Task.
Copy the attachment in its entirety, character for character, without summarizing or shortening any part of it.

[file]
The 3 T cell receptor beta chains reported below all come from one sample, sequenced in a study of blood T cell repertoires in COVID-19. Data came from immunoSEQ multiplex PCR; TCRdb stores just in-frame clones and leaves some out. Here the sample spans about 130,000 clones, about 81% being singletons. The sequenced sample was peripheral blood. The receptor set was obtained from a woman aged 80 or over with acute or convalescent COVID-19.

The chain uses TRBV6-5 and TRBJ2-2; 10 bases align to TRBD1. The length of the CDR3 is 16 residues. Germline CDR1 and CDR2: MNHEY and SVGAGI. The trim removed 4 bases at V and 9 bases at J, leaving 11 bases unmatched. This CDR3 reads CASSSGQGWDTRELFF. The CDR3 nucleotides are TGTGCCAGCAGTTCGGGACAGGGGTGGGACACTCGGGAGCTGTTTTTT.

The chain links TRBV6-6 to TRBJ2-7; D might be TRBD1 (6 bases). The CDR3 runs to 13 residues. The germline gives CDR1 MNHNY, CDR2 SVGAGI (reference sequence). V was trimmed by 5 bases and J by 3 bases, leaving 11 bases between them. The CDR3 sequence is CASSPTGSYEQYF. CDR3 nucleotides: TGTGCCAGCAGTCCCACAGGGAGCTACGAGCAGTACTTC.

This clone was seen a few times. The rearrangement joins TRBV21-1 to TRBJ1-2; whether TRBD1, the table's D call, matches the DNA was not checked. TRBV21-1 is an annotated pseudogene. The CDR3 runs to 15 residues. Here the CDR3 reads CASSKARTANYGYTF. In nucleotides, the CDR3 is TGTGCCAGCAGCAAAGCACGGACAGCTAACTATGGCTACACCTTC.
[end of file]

The 3 T cell receptor beta chains reported below all come from one sample, sequenced in a study of blood T cell repertoires in COVID-19. Data came from immunoSEQ multiplex PCR; TCRdb stores just in-frame clones and leaves some out. Here the sample spans about 130,000 clones, about 81% being singletons. The sequenced sample was peripheral blood. The receptor set was obtained from a woman aged 80 or over with acute or convalescent COVID-19.

The chain uses TRBV6-5 and TRBJ2-2; 10 bases align to TRBD1. The length of the CDR3 is 16 residues. Germline CDR1 and CDR2: MNHEY and SVGAGI. The trim removed 4 bases at V and 9 bases at J, leaving 11 bases unmatched. This CDR3 reads CASSSGQGWDTRELFF. The CDR3 nucleotides are TGTGCCAGCAGTTCGGGACAGGGGTGGGACACTCGGGAGCTGTTTTTT.

The chain links TRBV6-6 to TRBJ2-7; D might be TRBD1 (6 bases). The CDR3 runs to 13 residues. The germline gives CDR1 MNHNY, CDR2 SVGAGI (reference sequence). V was trimmed by 5 bases and J by 3 bases, leaving 11 bases between them. The CDR3 sequence is CASSPTGSYEQYF. CDR3 nucleotides: TGTGCCAGCAGTCCCACAGGGAGCTACGAGCAGTACTTC.

This clone was seen a few times. The rearrangement joins TRBV21-1 to TRBJ1-2; whether TRBD1, the table's D call, matches the DNA was not checked. TRBV21-1 is an annotated pseudogene. The CDR3 runs to 15 residues. Here the CDR3 reads CASSKARTANYGYTF. In nucleotides, the CDR3 is TGTGCCAGCAGCAAAGCACGGACAGCTAACTATGGCTACACCTTC.